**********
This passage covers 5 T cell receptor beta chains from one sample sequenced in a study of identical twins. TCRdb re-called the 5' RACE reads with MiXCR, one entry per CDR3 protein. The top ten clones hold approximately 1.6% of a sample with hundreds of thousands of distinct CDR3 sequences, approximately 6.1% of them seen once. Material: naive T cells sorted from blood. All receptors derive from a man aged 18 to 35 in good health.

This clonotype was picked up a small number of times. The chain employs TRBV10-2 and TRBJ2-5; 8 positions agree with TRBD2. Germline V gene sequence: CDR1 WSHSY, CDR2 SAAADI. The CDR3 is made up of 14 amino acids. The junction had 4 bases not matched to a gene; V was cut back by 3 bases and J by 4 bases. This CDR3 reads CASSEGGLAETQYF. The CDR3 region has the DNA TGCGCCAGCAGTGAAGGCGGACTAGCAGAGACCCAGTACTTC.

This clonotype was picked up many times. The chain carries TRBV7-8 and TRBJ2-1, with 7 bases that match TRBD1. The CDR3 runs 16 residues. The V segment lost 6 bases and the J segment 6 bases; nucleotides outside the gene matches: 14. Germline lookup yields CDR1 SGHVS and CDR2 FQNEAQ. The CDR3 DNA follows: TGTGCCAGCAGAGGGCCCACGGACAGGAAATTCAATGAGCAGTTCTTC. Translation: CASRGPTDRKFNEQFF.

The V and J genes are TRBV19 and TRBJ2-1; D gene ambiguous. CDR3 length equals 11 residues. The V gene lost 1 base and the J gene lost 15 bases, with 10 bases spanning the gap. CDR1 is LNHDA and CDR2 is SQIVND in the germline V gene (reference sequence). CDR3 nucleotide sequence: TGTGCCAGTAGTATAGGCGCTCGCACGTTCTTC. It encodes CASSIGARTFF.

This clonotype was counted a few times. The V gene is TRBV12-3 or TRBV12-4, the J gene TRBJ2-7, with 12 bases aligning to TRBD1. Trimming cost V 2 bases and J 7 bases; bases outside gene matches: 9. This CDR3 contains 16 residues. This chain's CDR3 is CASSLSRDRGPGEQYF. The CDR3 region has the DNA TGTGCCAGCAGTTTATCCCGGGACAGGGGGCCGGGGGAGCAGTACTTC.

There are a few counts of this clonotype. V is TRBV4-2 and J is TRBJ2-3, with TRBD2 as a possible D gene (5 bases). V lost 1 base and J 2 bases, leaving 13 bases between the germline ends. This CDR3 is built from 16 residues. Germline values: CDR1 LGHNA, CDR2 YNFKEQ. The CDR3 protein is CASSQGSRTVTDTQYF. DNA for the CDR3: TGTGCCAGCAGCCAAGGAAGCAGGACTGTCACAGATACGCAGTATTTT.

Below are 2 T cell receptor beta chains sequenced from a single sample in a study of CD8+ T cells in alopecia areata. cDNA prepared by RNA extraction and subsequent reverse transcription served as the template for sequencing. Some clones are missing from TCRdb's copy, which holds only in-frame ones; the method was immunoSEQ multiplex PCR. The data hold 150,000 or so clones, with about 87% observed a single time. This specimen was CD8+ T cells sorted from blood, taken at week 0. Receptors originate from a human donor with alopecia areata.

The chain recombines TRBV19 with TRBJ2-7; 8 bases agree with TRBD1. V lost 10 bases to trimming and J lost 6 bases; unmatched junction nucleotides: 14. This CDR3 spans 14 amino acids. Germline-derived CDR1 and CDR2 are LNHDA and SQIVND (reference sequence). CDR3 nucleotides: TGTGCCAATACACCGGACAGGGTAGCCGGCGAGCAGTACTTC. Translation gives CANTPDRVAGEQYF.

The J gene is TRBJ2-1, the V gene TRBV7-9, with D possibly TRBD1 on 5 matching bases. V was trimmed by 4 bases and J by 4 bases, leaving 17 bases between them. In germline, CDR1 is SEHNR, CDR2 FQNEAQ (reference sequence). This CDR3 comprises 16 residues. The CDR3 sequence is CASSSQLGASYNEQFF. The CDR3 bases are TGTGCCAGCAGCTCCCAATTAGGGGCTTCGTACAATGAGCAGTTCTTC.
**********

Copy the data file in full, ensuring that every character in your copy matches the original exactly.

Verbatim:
This passage covers 5 T cell receptor beta chains from one sample sequenced in a study of identical twins. TCRdb re-called the 5' RACE reads with MiXCR, one entry per CDR3 protein. The top ten clones hold approximately 1.6% of a sample with hundreds of thousands of distinct CDR3 sequences, approximately 6.1% of them seen once. Material: naive T cells sorted from blood. All receptors derive from a man aged 18 to 35 in good health.

This clonotype was picked up a small number of times. The chain employs TRBV10-2 and TRBJ2-5; 8 positions agree with TRBD2. Germline V gene sequence: CDR1 WSHSY, CDR2 SAAADI. The CDR3 is made up of 14 amino acids. The junction had 4 bases not matched to a gene; V was cut back by 3 bases and J by 4 bases. This CDR3 reads CASSEGGLAETQYF. The CDR3 region has the DNA TGCGCCAGCAGTGAAGGCGGACTAGCAGAGACCCAGTACTTC.

This clonotype was picked up many times. The chain carries TRBV7-8 and TRBJ2-1, with 7 bases that match TRBD1. The CDR3 runs 16 residues. The V segment lost 6 bases and the J segment 6 bases; nucleotides outside the gene matches: 14. Germline lookup yields CDR1 SGHVS and CDR2 FQNEAQ. The CDR3 DNA follows: TGTGCCAGCAGAGGGCCCACGGACAGGAAATTCAATGAGCAGTTCTTC. Translation: CASRGPTDRKFNEQFF.

The V and J genes are TRBV19 and TRBJ2-1; D gene ambiguous. CDR3 length equals 11 residues. The V gene lost 1 base and the J gene lost 15 bases, with 10 bases spanning the gap. CDR1 is LNHDA and CDR2 is SQIVND in the germline V gene (reference sequence). CDR3 nucleotide sequence: TGTGCCAGTAGTATAGGCGCTCGCACGTTCTTC. It encodes CASSIGARTFF.

This clonotype was counted a few times. The V gene is TRBV12-3 or TRBV12-4, the J gene TRBJ2-7, with 12 bases aligning to TRBD1. Trimming cost V 2 bases and J 7 bases; bases outside gene matches: 9. This CDR3 contains 16 residues. This chain's CDR3 is CASSLSRDRGPGEQYF. The CDR3 region has the DNA TGTGCCAGCAGTTTATCCCGGGACAGGGGGCCGGGGGAGCAGTACTTC.

There are a few counts of this clonotype. V is TRBV4-2 and J is TRBJ2-3, with TRBD2 as a possible D gene (5 bases). V lost 1 base and J 2 bases, leaving 13 bases between the germline ends. This CDR3 is built from 16 residues. Germline values: CDR1 LGHNA, CDR2 YNFKEQ. The CDR3 protein is CASSQGSRTVTDTQYF. DNA for the CDR3: TGTGCCAGCAGCCAAGGAAGCAGGACTGTCACAGATACGCAGTATTTT.

Below are 2 T cell receptor beta chains sequenced from a single sample in a study of CD8+ T cells in alopecia areata. cDNA prepared by RNA extraction and subsequent reverse transcription served as the template for sequencing. Some clones are missing from TCRdb's copy, which holds only in-frame ones; the method was immunoSEQ multiplex PCR. The data hold 150,000 or so clones, with about 87% observed a single time. This specimen was CD8+ T cells sorted from blood, taken at week 0. Receptors originate from a human donor with alopecia areata.

The chain recombines TRBV19 with TRBJ2-7; 8 bases agree with TRBD1. V lost 10 bases to trimming and J lost 6 bases; unmatched junction nucleotides: 14. This CDR3 spans 14 amino acids. Germline-derived CDR1 and CDR2 are LNHDA and SQIVND (reference sequence). CDR3 nucleotides: TGTGCCAATACACCGGACAGGGTAGCCGGCGAGCAGTACTTC. Translation gives CANTPDRVAGEQYF.

The J gene is TRBJ2-1, the V gene TRBV7-9, with D possibly TRBD1 on 5 matching bases. V was trimmed by 4 bases and J by 4 bases, leaving 17 bases between them. In germline, CDR1 is SEHNR, CDR2 FQNEAQ (reference sequence). This CDR3 comprises 16 residues. The CDR3 sequence is CASSSQLGASYNEQFF. The CDR3 bases are TGTGCCAGCAGCTCCCAATTAGGGGCTTCGTACAATGAGCAGTTCTTC.